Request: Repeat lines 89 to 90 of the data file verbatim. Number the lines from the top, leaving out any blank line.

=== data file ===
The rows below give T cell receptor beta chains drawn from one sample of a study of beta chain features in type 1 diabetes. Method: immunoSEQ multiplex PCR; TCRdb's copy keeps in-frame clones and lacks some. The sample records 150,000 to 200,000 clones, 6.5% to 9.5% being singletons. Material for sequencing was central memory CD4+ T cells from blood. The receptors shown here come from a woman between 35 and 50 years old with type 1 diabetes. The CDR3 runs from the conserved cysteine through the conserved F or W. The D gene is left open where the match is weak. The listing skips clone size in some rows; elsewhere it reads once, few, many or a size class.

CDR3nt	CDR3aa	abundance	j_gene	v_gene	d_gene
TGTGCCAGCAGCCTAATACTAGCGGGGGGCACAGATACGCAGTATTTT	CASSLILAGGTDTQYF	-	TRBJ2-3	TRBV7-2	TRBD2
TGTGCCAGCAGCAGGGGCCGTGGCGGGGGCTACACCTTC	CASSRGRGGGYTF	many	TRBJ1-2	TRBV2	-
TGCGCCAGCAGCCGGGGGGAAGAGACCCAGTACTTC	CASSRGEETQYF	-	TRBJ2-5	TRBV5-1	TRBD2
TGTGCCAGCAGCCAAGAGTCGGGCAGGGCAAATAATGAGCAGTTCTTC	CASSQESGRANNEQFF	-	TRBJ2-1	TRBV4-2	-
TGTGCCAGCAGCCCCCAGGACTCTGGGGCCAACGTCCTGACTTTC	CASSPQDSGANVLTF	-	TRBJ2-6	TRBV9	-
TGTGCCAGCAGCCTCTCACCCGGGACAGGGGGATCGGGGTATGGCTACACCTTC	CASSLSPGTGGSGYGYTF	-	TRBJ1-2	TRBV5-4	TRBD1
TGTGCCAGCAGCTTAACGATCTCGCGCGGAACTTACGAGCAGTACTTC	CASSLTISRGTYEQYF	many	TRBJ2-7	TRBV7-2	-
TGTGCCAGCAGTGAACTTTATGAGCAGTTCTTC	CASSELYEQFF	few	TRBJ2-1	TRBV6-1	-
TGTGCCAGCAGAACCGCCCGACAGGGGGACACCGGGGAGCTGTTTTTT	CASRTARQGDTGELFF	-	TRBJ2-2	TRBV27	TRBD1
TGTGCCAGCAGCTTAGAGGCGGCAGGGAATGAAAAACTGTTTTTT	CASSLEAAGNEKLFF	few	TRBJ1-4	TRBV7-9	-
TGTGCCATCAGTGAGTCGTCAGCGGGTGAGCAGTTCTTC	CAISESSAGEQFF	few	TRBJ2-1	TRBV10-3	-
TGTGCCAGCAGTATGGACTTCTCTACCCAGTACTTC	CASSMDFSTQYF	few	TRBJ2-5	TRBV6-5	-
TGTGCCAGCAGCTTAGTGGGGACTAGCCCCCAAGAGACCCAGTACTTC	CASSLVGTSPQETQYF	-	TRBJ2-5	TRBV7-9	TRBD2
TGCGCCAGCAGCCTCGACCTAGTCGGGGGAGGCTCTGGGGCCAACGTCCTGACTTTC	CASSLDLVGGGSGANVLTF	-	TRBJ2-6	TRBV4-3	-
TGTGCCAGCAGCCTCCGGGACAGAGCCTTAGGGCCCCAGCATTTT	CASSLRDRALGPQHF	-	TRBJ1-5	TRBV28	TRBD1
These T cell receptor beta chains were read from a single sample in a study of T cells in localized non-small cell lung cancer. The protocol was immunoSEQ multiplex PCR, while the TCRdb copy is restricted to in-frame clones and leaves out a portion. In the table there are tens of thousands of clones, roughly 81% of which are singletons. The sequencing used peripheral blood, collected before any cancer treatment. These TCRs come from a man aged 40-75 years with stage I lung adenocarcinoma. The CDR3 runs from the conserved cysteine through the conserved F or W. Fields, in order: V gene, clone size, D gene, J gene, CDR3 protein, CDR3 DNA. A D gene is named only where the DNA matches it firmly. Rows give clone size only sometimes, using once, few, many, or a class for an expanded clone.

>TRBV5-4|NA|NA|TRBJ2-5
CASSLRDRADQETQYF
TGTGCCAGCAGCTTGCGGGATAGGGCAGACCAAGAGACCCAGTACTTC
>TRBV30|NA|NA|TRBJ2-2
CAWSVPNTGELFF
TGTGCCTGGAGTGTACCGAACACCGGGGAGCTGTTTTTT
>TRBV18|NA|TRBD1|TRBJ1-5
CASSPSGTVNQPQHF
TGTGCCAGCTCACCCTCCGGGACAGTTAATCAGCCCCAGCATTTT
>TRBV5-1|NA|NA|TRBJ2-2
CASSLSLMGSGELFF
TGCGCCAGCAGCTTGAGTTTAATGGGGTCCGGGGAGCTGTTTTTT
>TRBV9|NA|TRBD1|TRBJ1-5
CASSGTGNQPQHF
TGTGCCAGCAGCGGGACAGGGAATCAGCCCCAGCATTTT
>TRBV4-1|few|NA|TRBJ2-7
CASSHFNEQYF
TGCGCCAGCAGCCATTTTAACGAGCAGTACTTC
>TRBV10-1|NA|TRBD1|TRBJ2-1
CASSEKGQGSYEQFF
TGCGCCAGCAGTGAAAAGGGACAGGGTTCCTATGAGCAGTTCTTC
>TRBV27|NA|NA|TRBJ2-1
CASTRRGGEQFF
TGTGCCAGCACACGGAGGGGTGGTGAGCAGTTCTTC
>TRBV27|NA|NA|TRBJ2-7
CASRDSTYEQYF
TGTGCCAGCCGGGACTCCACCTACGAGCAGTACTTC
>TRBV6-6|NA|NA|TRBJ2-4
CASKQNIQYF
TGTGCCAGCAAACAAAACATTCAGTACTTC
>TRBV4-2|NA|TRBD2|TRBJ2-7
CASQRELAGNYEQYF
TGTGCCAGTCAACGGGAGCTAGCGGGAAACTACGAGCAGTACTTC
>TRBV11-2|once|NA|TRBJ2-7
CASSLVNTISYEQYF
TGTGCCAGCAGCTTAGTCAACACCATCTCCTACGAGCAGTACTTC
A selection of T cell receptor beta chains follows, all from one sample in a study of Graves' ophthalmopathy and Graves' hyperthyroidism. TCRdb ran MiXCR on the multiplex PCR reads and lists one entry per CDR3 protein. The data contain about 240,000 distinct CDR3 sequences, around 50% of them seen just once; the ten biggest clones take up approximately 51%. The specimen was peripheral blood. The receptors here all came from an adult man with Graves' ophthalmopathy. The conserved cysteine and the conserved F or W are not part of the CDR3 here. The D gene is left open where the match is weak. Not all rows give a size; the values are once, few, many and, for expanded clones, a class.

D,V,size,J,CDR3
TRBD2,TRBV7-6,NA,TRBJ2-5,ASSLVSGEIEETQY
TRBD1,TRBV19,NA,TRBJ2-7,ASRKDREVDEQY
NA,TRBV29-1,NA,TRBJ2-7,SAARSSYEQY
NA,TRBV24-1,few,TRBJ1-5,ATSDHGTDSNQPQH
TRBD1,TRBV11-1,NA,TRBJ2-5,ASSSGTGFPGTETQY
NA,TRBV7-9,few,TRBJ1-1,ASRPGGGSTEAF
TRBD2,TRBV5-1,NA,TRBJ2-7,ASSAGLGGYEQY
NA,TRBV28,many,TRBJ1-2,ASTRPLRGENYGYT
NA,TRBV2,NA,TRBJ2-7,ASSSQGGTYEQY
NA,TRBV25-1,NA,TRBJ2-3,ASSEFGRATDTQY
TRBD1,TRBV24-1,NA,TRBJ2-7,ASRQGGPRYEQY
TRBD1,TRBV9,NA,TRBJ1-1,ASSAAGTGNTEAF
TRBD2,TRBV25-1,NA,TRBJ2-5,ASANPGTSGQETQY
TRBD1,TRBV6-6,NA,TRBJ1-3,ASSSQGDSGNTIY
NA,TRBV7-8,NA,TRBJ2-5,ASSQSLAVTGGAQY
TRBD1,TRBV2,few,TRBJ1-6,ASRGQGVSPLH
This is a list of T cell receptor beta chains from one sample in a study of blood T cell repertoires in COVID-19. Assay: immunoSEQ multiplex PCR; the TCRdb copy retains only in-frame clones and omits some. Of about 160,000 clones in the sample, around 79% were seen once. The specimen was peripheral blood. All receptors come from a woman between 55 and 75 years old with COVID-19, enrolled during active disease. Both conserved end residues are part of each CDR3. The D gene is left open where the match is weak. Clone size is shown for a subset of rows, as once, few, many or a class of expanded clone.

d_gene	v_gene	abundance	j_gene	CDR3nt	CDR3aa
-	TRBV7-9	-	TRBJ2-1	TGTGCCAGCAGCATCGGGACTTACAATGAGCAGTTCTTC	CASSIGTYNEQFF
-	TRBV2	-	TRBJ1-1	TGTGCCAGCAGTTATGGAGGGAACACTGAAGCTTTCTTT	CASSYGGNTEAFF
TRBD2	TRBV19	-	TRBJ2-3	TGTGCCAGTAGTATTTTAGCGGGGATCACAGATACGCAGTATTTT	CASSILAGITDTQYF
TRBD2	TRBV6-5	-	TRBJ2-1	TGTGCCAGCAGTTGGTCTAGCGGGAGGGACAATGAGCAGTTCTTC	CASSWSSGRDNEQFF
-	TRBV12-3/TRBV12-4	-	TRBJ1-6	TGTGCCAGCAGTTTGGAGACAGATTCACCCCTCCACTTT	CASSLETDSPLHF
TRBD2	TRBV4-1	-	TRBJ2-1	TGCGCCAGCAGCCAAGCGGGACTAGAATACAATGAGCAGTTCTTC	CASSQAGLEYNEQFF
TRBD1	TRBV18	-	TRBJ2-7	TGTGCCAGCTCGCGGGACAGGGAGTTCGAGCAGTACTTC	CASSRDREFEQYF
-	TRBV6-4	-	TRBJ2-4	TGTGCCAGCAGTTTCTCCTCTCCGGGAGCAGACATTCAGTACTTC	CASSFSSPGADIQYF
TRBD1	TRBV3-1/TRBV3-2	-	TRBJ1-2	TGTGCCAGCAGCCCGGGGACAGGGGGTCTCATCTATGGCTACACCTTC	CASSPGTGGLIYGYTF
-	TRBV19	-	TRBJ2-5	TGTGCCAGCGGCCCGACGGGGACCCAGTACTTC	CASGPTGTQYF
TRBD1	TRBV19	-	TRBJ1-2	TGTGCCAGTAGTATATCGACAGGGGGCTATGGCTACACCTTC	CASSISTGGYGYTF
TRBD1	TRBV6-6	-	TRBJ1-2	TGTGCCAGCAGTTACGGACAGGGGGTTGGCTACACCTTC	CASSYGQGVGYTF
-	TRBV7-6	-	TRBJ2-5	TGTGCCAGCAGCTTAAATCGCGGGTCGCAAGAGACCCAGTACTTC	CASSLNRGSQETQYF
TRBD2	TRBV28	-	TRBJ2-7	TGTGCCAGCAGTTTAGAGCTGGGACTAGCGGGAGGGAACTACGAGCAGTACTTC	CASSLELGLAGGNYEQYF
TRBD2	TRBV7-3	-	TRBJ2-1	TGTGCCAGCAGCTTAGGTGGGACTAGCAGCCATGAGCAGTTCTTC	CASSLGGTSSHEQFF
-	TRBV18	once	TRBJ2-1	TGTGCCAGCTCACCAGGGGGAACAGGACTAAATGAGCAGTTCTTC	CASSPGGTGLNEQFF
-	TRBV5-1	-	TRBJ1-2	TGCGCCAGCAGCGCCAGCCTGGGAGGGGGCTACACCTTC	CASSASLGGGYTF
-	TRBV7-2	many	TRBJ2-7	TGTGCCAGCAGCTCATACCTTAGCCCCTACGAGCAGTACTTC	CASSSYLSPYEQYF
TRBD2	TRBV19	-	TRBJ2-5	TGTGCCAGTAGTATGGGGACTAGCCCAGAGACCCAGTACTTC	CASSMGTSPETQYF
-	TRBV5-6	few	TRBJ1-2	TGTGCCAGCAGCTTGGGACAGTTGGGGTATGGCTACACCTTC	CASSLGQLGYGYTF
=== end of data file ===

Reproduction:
TRBD2	TRBV7-3	-	TRBJ2-1	TGTGCCAGCAGCTTAGGTGGGACTAGCAGCCATGAGCAGTTCTTC	CASSLGGTSSHEQFF
-	TRBV18	once	TRBJ2-1	TGTGCCAGCTCACCAGGGGGAACAGGACTAAATGAGCAGTTCTTC	CASSPGGTGLNEQFF